and others), the courts have repeatedly rejected the argument that petitioner advances here” (emphasis in original). See Taliaferro v. Freeman, 595 F. App’x 961, 962-963 (11th Cir. 2014) (calling the argument “frivolous” and “meritless”); Montero v. Commissioner, 354 F. App’x 173, 175 (5th Cir. 2009) (per curiam) (calling it “frivolous” and a “tax-protester argument”); Sullivan v. United States, 788 F.2d 813, 815 (1st Cir. 1986) (per curiam) (calling it “meritless”); United States v. Latham, 754 F.2d 747, 750 (7th Cir. 1985) (calling it a “preposterous reading of the statute”). The Tax Court accordingly sustained the adjustment of $48,535 to petitioner’s 2016 gross income.
Frivolous Position Penalty
The Tax Court in no uncertain terms states that “for these reasons (IRC § 6673(a)(1) authorizes the Tax Court to require a taxpayer to pay to the United States a penalty, not in excess of $25,000, whenever it appears to the Tax Court that (A) proceedings before it have been instituted or maintained primarily for delay, or (B) the taxpayer’s position in such proceeding is frivolous or groundless.
The purpose of IRC § 6673 is to compel taxpayers to conform their conduct to settled tax principles and to deter the waste of judicial and IRS resources. Coleman v. Commissioner, 791 F.2d 68, 71-72 (7th Cir. 1986); Salzer v. Commissioner, T.C. Memo. 2014-188. Frivolous and groundless claims divert the Court’s time, energy, and resources away from more serious claims and increase the needless cost imposed on other litigants. Kernan v. Commissioner, T.C. Memo. 2014-228, aff’d, 670 F. App’x 944 (9th Cir. 2016); see Kile v. Commissioner, 739 F.2d 265, 269-270 (7th Cir. 1984) (“[W]e can no longer tolerate abuse of the judicial review process by irresponsible taxpayers who press stale and frivolous arguments.”), aff’g Basic Bible Church v. Commissioner, 74 T.C. 846 (1980), and Basic Bible Church of Am., Auxiliary Chapter 11004 v. Commissioner, T.C. Memo. 1983-287.
Petitioner’s argument that wages are not taxable unless received by a Federal employee is a frivolous argument. See, e.g., Briggs v. Commissioner, T.C. Memo. 2016-86 (imposing a $3,000 penalty on a taxpayer who made the same argument); Waltner v. Commissioner, T.C. Memo. 2014-35 (imposing a $2,500 penalty), aff’d, 659 F. App’x 440 (9th Cir. 2016). The IRS publishes and occasionally updates “The Truth About Frivolous Tax Arguments,” a compendium of frivolous positions and the case law refuting them. Petitioner’s argument is included in that compendium. Although petitioner has no legal training, had she made even a modest inquiry using an internet search engine she would have found the copious authorities refuting her stance. See Wnuck, 136 T.C. at 504 (“Anyone with the inclination to do legal research will confront such authorities.”).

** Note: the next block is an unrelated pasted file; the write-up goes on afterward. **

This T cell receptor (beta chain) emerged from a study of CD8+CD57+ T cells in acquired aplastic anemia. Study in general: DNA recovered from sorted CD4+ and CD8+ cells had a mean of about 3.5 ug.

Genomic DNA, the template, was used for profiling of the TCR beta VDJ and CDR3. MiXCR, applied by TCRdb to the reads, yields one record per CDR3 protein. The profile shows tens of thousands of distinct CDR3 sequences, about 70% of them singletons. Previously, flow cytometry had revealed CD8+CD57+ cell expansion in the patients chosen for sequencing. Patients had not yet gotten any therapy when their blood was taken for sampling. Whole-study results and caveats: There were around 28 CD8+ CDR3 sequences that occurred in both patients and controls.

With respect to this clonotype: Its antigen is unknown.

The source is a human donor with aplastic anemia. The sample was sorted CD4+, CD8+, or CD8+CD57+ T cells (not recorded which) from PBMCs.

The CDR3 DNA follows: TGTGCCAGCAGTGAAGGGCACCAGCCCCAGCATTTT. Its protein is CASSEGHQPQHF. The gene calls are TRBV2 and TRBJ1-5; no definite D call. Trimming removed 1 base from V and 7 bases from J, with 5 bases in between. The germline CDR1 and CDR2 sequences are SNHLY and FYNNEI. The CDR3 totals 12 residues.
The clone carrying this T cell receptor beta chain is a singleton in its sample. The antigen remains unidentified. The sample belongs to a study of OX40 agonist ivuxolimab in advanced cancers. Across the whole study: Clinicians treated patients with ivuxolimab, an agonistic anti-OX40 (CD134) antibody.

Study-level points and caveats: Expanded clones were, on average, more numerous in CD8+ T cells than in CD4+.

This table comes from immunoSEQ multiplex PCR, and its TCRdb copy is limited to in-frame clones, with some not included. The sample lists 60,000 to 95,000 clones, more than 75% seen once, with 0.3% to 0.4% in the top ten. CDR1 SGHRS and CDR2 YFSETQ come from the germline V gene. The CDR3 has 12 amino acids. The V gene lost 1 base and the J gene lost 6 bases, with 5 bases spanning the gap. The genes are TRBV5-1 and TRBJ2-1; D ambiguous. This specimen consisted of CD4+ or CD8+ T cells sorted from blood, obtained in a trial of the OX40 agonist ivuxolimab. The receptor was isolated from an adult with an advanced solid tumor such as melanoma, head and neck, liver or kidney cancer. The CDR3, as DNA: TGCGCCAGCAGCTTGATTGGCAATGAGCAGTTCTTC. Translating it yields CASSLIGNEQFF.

The best/worst part of this case is that the Tax Court continuously warned petitioner during the calendar call that she risked a penalty if she advanced frivolous arguments and that “wages are not income” is a frivolous argument. “Despite this warning, petitioner persisted throughout the trial on the path on which she had embarked.” Counsel for respondent urged that an IRC § 6673 penalty was appropriate, representing that she had repeatedly advised petitioner in pretrial communications that she was advancing a frivolous position.
Judge Lauber is a Softie
Ultimately, and without much controversy, the Tax Court concluded that a penalty is appropriate. When the Tax Court advised petitioner at trial that we would consider imposing such a penalty, she stated that she was now unemployed and that a penalty would cause her financial hardship. Taking her at her word, Judge Lauber decided to impose only a modest penalty of $250. However he “warn[ed] petitioner that she will risk a much more severe penalty if she advances frivolous positions in any future appearance before this Court.”
 The Truth About Frivolous Tax Arguments, Internal Revenue Service (March 2018), https://www.irs.gov/pub/taxpros/frivolous_truth_march_2018.pdf; see Rev. Rul. 2006-18, 2006-1 C.B. 743, 743 (emphasizing to taxpayers and preparers that the argument advanced by petitioner here “has no merit and is frivolous”).Add to favorites